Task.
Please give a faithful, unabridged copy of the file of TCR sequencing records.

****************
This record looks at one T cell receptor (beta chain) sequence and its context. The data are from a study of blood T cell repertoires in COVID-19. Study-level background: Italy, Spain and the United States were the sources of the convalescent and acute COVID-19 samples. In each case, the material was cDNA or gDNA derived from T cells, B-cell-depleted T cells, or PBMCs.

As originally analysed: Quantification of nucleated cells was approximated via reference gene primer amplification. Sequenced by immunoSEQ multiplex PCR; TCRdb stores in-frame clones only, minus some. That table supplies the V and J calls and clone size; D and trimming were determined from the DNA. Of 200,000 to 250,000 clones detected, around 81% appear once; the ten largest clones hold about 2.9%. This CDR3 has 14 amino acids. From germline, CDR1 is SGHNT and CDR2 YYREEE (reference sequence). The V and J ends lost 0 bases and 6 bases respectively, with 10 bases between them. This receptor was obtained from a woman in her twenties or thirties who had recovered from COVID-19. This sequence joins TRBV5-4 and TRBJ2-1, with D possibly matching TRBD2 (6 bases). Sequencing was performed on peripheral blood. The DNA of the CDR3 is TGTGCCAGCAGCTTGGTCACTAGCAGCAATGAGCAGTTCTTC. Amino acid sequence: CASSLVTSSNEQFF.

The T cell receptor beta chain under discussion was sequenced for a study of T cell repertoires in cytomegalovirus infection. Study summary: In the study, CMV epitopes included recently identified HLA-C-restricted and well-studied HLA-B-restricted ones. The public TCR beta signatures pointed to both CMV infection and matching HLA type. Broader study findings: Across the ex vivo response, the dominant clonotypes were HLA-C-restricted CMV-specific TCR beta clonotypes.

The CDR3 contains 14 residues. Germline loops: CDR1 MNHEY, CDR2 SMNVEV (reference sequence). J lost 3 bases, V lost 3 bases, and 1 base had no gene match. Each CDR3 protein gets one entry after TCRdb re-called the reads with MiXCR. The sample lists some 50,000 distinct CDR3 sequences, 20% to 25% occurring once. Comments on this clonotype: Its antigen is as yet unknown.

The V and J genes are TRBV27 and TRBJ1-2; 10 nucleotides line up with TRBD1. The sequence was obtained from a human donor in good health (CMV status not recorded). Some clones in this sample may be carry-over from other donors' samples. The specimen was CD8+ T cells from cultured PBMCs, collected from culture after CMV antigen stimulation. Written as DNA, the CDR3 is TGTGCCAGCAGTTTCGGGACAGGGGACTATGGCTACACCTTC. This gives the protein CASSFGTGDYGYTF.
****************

This record looks at one T cell receptor (beta chain) sequence and its context. The data are from a study of blood T cell repertoires in COVID-19. Study-level background: Italy, Spain and the United States were the sources of the convalescent and acute COVID-19 samples. In each case, the material was cDNA or gDNA derived from T cells, B-cell-depleted T cells, or PBMCs.

As originally analysed: Quantification of nucleated cells was approximated via reference gene primer amplification. Sequenced by immunoSEQ multiplex PCR; TCRdb stores in-frame clones only, minus some. That table supplies the V and J calls and clone size; D and trimming were determined from the DNA. Of 200,000 to 250,000 clones detected, around 81% appear once; the ten largest clones hold about 2.9%. This CDR3 has 14 amino acids. From germline, CDR1 is SGHNT and CDR2 YYREEE (reference sequence). The V and J ends lost 0 bases and 6 bases respectively, with 10 bases between them. This receptor was obtained from a woman in her twenties or thirties who had recovered from COVID-19. This sequence joins TRBV5-4 and TRBJ2-1, with D possibly matching TRBD2 (6 bases). Sequencing was performed on peripheral blood. The DNA of the CDR3 is TGTGCCAGCAGCTTGGTCACTAGCAGCAATGAGCAGTTCTTC. Amino acid sequence: CASSLVTSSNEQFF.

The T cell receptor beta chain under discussion was sequenced for a study of T cell repertoires in cytomegalovirus infection. Study summary: In the study, CMV epitopes included recently identified HLA-C-restricted and well-studied HLA-B-restricted ones. The public TCR beta signatures pointed to both CMV infection and matching HLA type. Broader study findings: Across the ex vivo response, the dominant clonotypes were HLA-C-restricted CMV-specific TCR beta clonotypes.

The CDR3 contains 14 residues. Germline loops: CDR1 MNHEY, CDR2 SMNVEV (reference sequence). J lost 3 bases, V lost 3 bases, and 1 base had no gene match. Each CDR3 protein gets one entry after TCRdb re-called the reads with MiXCR. The sample lists some 50,000 distinct CDR3 sequences, 20% to 25% occurring once. Comments on this clonotype: Its antigen is as yet unknown.

The V and J genes are TRBV27 and TRBJ1-2; 10 nucleotides line up with TRBD1. The sequence was obtained from a human donor in good health (CMV status not recorded). Some clones in this sample may be carry-over from other donors' samples. The specimen was CD8+ T cells from cultured PBMCs, collected from culture after CMV antigen stimulation. Written as DNA, the CDR3 is TGTGCCAGCAGTTTCGGGACAGGGGACTATGGCTACACCTTC. This gives the protein CASSFGTGDYGYTF.